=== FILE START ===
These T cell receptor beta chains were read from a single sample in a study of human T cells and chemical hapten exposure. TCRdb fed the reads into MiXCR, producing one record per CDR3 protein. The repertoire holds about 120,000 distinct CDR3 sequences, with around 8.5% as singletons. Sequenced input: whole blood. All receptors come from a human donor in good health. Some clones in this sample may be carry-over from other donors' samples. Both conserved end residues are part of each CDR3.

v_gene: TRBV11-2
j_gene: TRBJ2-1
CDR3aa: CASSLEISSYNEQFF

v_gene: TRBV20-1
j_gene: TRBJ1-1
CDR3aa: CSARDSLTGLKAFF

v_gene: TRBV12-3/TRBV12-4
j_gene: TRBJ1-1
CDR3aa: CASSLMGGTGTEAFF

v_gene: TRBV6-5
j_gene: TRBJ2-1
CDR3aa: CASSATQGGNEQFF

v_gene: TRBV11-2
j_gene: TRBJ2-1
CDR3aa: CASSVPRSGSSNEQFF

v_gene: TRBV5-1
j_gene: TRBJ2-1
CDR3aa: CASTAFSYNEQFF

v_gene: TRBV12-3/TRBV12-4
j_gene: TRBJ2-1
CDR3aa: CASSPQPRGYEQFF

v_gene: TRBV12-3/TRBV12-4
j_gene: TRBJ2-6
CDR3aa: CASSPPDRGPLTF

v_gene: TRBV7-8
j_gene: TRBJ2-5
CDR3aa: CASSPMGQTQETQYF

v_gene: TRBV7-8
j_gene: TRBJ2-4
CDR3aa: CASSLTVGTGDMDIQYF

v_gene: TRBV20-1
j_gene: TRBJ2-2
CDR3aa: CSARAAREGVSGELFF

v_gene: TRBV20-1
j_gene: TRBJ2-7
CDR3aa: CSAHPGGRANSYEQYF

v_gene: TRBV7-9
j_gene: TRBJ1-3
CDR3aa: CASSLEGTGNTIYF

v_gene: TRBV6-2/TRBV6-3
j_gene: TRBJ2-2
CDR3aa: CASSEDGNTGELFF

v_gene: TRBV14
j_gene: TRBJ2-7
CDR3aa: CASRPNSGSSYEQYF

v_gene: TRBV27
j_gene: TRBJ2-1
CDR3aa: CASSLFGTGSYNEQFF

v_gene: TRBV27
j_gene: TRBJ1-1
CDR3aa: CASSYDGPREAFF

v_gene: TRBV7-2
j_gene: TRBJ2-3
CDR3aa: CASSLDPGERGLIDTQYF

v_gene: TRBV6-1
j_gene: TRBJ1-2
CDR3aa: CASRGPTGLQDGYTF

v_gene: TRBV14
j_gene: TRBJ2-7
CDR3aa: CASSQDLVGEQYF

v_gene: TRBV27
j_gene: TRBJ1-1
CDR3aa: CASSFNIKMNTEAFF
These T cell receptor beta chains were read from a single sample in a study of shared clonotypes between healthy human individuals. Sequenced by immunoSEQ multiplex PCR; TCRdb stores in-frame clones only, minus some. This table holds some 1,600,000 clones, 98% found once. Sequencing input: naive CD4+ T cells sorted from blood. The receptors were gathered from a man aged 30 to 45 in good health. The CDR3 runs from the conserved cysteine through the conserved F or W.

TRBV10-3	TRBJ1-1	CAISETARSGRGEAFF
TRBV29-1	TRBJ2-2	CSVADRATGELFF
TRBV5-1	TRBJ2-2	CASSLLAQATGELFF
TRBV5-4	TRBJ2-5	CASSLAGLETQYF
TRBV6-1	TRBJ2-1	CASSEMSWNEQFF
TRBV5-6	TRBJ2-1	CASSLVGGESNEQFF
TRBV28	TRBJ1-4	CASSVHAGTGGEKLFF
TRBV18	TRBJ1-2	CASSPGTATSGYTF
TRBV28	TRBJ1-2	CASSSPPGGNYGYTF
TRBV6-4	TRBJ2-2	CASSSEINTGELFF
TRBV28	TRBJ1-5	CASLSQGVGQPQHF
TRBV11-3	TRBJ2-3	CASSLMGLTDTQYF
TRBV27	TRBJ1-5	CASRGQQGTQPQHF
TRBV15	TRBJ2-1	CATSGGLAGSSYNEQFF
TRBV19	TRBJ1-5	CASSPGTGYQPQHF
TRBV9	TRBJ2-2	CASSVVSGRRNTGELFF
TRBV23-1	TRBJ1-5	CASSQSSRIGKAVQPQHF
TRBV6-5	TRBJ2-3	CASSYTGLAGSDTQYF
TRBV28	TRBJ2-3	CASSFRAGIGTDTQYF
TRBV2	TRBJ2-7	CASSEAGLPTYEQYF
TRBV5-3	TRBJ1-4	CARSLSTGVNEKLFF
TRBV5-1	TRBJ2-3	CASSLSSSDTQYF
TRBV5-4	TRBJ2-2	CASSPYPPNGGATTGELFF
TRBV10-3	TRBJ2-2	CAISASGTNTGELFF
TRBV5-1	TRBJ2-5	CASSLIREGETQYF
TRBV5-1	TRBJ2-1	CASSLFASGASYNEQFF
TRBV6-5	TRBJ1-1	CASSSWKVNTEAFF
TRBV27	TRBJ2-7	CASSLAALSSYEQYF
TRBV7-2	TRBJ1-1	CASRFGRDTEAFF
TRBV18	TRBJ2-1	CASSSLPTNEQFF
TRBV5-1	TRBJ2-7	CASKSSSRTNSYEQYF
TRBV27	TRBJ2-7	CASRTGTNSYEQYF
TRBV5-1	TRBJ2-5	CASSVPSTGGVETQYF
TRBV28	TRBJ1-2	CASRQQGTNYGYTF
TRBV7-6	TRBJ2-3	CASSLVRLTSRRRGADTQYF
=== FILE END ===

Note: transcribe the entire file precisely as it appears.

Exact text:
These T cell receptor beta chains were read from a single sample in a study of human T cells and chemical hapten exposure. TCRdb fed the reads into MiXCR, producing one record per CDR3 protein. The repertoire holds about 120,000 distinct CDR3 sequences, with around 8.5% as singletons. Sequenced input: whole blood. All receptors come from a human donor in good health. Some clones in this sample may be carry-over from other donors' samples. Both conserved end residues are part of each CDR3.

v_gene: TRBV11-2
j_gene: TRBJ2-1
CDR3aa: CASSLEISSYNEQFF

v_gene: TRBV20-1
j_gene: TRBJ1-1
CDR3aa: CSARDSLTGLKAFF

v_gene: TRBV12-3/TRBV12-4
j_gene: TRBJ1-1
CDR3aa: CASSLMGGTGTEAFF

v_gene: TRBV6-5
j_gene: TRBJ2-1
CDR3aa: CASSATQGGNEQFF

v_gene: TRBV11-2
j_gene: TRBJ2-1
CDR3aa: CASSVPRSGSSNEQFF

v_gene: TRBV5-1
j_gene: TRBJ2-1
CDR3aa: CASTAFSYNEQFF

v_gene: TRBV12-3/TRBV12-4
j_gene: TRBJ2-1
CDR3aa: CASSPQPRGYEQFF

v_gene: TRBV12-3/TRBV12-4
j_gene: TRBJ2-6
CDR3aa: CASSPPDRGPLTF

v_gene: TRBV7-8
j_gene: TRBJ2-5
CDR3aa: CASSPMGQTQETQYF

v_gene: TRBV7-8
j_gene: TRBJ2-4
CDR3aa: CASSLTVGTGDMDIQYF

v_gene: TRBV20-1
j_gene: TRBJ2-2
CDR3aa: CSARAAREGVSGELFF

v_gene: TRBV20-1
j_gene: TRBJ2-7
CDR3aa: CSAHPGGRANSYEQYF

v_gene: TRBV7-9
j_gene: TRBJ1-3
CDR3aa: CASSLEGTGNTIYF

v_gene: TRBV6-2/TRBV6-3
j_gene: TRBJ2-2
CDR3aa: CASSEDGNTGELFF

v_gene: TRBV14
j_gene: TRBJ2-7
CDR3aa: CASRPNSGSSYEQYF

v_gene: TRBV27
j_gene: TRBJ2-1
CDR3aa: CASSLFGTGSYNEQFF

v_gene: TRBV27
j_gene: TRBJ1-1
CDR3aa: CASSYDGPREAFF

v_gene: TRBV7-2
j_gene: TRBJ2-3
CDR3aa: CASSLDPGERGLIDTQYF

v_gene: TRBV6-1
j_gene: TRBJ1-2
CDR3aa: CASRGPTGLQDGYTF

v_gene: TRBV14
j_gene: TRBJ2-7
CDR3aa: CASSQDLVGEQYF

v_gene: TRBV27
j_gene: TRBJ1-1
CDR3aa: CASSFNIKMNTEAFF
These T cell receptor beta chains were read from a single sample in a study of shared clonotypes between healthy human individuals. Sequenced by immunoSEQ multiplex PCR; TCRdb stores in-frame clones only, minus some. This table holds some 1,600,000 clones, 98% found once. Sequencing input: naive CD4+ T cells sorted from blood. The receptors were gathered from a man aged 30 to 45 in good health. The CDR3 runs from the conserved cysteine through the conserved F or W.

TRBV10-3	TRBJ1-1	CAISETARSGRGEAFF
TRBV29-1	TRBJ2-2	CSVADRATGELFF
TRBV5-1	TRBJ2-2	CASSLLAQATGELFF
TRBV5-4	TRBJ2-5	CASSLAGLETQYF
TRBV6-1	TRBJ2-1	CASSEMSWNEQFF
TRBV5-6	TRBJ2-1	CASSLVGGESNEQFF
TRBV28	TRBJ1-4	CASSVHAGTGGEKLFF
TRBV18	TRBJ1-2	CASSPGTATSGYTF
TRBV28	TRBJ1-2	CASSSPPGGNYGYTF
TRBV6-4	TRBJ2-2	CASSSEINTGELFF
TRBV28	TRBJ1-5	CASLSQGVGQPQHF
TRBV11-3	TRBJ2-3	CASSLMGLTDTQYF
TRBV27	TRBJ1-5	CASRGQQGTQPQHF
TRBV15	TRBJ2-1	CATSGGLAGSSYNEQFF
TRBV19	TRBJ1-5	CASSPGTGYQPQHF
TRBV9	TRBJ2-2	CASSVVSGRRNTGELFF
TRBV23-1	TRBJ1-5	CASSQSSRIGKAVQPQHF
TRBV6-5	TRBJ2-3	CASSYTGLAGSDTQYF
TRBV28	TRBJ2-3	CASSFRAGIGTDTQYF
TRBV2	TRBJ2-7	CASSEAGLPTYEQYF
TRBV5-3	TRBJ1-4	CARSLSTGVNEKLFF
TRBV5-1	TRBJ2-3	CASSLSSSDTQYF
TRBV5-4	TRBJ2-2	CASSPYPPNGGATTGELFF
TRBV10-3	TRBJ2-2	CAISASGTNTGELFF
TRBV5-1	TRBJ2-5	CASSLIREGETQYF
TRBV5-1	TRBJ2-1	CASSLFASGASYNEQFF
TRBV6-5	TRBJ1-1	CASSSWKVNTEAFF
TRBV27	TRBJ2-7	CASSLAALSSYEQYF
TRBV7-2	TRBJ1-1	CASRFGRDTEAFF
TRBV18	TRBJ2-1	CASSSLPTNEQFF
TRBV5-1	TRBJ2-7	CASKSSSRTNSYEQYF
TRBV27	TRBJ2-7	CASRTGTNSYEQYF
TRBV5-1	TRBJ2-5	CASSVPSTGGVETQYF
TRBV28	TRBJ1-2	CASRQQGTNYGYTF
TRBV7-6	TRBJ2-3	CASSLVRLTSRRRGADTQYF